She had a million more questions and didn’t give Karou time to answer any of them. Karou looked helplessly at Mik, who sat back and shrugged, as if to say, this one’s all yours.

  “Oh my god.” Zuzana snapped motionless as an idea seized her. “Art exhibit. Can you imagine?” She set the scene with spokesmodel hands. “Balthus Gallery, a half-dozen chimaera bodies in, like, decorative sarcophagi, and at the opening everyone’s all, ooh, ahh, what’s your medium, they’re so lifelike, and we just smile all Mona Lisa and swirl our wine around in our glasses? That would be the best thing ever. But no! Even better. We bring them to life! The smoke, the smell, those lantern things, and then these sculptures lift their heads and get up. Everyone would just think it was puppetry or something, what else could it be, and they’d be trying to figure out how we did it, and they’d be all posing for pictures with monsters and not even know it.”

  She kept going, and Karou laughed helplessly and tried to stop her. “That is never going to happen. You understand that, right? Never.”

  Zuzana rolled her eyes. “Duh, killjoy, but wouldn’t it be awesome?”

  “It would be pretty awesome,” Karou allowed. She hadn’t really thought of her work as art, which struck her now as silly, especially in the wake of Bast’s compliment. A memory rose from her Madrigal life, how when she was a child newly in Brimstone’s service she had loved to come up with ideas for new chimaera, and had even drawn pictures to show him what she had in mind. She wondered if that was what had made Issa start her—Karou-her—with drawing. Sweet Issa, how she missed her.

  “But you’ll let me help you, right?” Zuzana was earnest. She handed Karou the thurible she had pulled from the pile. “Let’s do this one first. Who is it?”

  Karou took it and just held it. She didn’t want to say that Thiago decided who got resurrected and when. “Zuze,” she said instead, “you can’t.”

  “I can’t what?”

  “You can’t help me. You can’t stay here.”

  “What? Why?” Zuzana began to come out of her spell of wild glee.

  “Trust me, you don’t want to stay here. I’m going to take you back as soon as you’re rested enough to travel. I have a truck—”

  “But we just got here.” She looked so betrayed.

  “I know.” Karou sighed. “And it’s so great to see you. I just want to keep you safe.”

  “Well, what about you? Are you safe?”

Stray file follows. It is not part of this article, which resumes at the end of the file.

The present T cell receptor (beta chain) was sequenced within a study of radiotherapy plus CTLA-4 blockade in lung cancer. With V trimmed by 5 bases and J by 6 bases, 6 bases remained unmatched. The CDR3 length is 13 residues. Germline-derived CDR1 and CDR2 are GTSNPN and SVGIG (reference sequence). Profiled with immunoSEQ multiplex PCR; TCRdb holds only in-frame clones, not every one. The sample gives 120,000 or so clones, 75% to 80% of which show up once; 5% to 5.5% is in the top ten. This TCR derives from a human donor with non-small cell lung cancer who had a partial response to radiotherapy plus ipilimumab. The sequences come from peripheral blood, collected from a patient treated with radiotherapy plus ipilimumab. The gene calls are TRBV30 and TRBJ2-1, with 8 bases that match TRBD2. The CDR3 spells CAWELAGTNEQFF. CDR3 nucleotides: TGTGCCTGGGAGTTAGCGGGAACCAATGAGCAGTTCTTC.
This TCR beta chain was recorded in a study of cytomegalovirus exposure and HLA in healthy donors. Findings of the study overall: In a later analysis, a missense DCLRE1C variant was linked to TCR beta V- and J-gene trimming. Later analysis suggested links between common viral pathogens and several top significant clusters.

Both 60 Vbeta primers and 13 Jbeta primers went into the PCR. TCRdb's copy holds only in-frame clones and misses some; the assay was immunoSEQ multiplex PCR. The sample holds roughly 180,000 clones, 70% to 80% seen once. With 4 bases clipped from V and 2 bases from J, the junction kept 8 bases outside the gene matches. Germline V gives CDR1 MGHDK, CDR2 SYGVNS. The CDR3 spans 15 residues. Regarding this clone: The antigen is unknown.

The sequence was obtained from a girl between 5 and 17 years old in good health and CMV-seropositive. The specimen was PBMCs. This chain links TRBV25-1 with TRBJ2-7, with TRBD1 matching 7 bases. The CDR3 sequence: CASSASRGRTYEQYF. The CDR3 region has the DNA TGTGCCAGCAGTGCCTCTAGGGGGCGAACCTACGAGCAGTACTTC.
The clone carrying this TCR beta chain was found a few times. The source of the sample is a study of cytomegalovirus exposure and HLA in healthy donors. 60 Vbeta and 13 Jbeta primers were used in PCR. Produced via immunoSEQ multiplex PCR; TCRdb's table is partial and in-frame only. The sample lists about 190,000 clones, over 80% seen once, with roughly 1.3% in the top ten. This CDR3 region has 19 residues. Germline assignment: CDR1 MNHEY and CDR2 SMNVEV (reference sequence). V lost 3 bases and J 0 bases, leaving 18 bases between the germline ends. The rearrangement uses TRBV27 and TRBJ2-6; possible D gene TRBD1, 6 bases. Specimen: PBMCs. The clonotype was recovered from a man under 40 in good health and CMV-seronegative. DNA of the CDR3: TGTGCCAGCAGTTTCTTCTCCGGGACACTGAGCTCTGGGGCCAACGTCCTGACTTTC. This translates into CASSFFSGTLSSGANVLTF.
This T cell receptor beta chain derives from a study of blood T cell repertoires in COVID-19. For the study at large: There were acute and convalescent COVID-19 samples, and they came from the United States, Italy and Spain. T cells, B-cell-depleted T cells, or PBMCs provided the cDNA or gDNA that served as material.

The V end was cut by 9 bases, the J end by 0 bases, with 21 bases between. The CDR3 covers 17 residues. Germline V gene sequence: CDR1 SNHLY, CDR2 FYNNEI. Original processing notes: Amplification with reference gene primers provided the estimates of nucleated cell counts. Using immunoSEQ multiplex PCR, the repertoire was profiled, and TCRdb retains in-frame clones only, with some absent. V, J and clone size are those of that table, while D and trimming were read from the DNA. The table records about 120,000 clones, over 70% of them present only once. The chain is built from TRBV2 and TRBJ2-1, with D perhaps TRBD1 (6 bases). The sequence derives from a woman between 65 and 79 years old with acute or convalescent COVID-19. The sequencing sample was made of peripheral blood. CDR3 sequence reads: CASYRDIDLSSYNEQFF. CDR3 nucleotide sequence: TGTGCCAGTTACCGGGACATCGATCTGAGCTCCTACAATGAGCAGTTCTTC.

“Yeah, I am,” she said, aware as she said it how unsafe she felt pretty much all the time. “Me, they need.”

  “Uh-huh.” Zuzana regarded her unhappily. “About that. Why you? Why are you here, with them? How is it you are doing this?”

  That was a whole other neighborhood of the truth, and Karou felt as reluctant to broach the subject of her true nature as she was to reveal her bruises. Why all the shame? She took a deep breath.

  “Because,” she said, “I’m one of them.”

  “What kind?”

  Karou blinked. It was Mik who had asked, and the question was so casual she thought she must have misheard. “What?”

  “What kind of chimaera were you? You were resurrected, right? You have the tattoo eyes.” He gestured to her palms.

  Karou turned to Zuzana and found her looking every bit as unflabbergasted as Mik. “That’s it?” she said. “I tell you I’m not human, and you’re all tra-la-la?”

  “Sorry,” said Mik. “I think you neutralized our capacity for surprise. You should have started with that, and then told us you raise the dead.”

  “Anyway,” added Zuzana. “It’s kind of obvious.”

  “How is it obvious?” Karou demanded. She had believed she was human her whole life; she would not be persuaded that she had somehow been unconvincing at it.

  “Just this aura of weird you have.” Zuzana shrugged. “I don’t know.”
<
br />   “Aura of weird,” Karou repeated, flat.

  “Good-weird,” said Mik.

  “So what kind?” Zuzana asked.

  The question was so light, so offhand. Karou felt her palms go clammy. It was, after all, her tribe they were asking about, the family that had been ripped away from her so long ago. Flashes of the day besieged her, the long blood streaks on the floors where bodies had been dragged to the cave mouth and heaved over the drop. She breathed. They didn’t get it. Of course they didn’t. In their life it was not necessary to worry whether someone had been orphaned by slave raiders before you asked after their family.

  Once upon a time she had had parents, a home, kin. Once upon a time, she had belonged somewhere, perfectly and without trying. “I was Kirin,” she said softly. I am Kirin, she thought, though everything Kirin had been taken from her: her tribe and her home by angels, her true flesh by the White Wolf, and now, maybe… Ziri. “I’ll show you,” she heard herself say.

  She reached for her sketchbook and pencil and held them a moment, tight, wondering if she could do this. She had tried to draw Madrigal before, but found her hand deflecting her pencil into some other effort. She was afraid—of getting it wrong, of getting it right, of what she would feel at the sight of her former self. Would she feel like it was her true form, and long for it? Or would it be strange, as if she had never even been that long-ago girl? Either way, she couldn’t imagine it would make her happy.

  Still, she thought it was time, and so she started to draw. A curved line. Another. Her horns took shape. Zuzana and Mik watched. Karou almost felt as if she were watching, too, rather than creating the image, and she was a little surprised by what emerged on the page. By who emerged.

  “Um. You were a guy?” asked Zuzana.

  Karou released her pent-up breath in a laugh. “No. Sorry. That’s not me; that’s Ziri. He’s…” It felt too brutal to say he was the last living member of her tribe, so she said only, “He’s Kirin, too.”

  “Oh, phew. I don’t know why it would be freakier if you were a not-human guy in your previous body than a not-human girl, but it would.”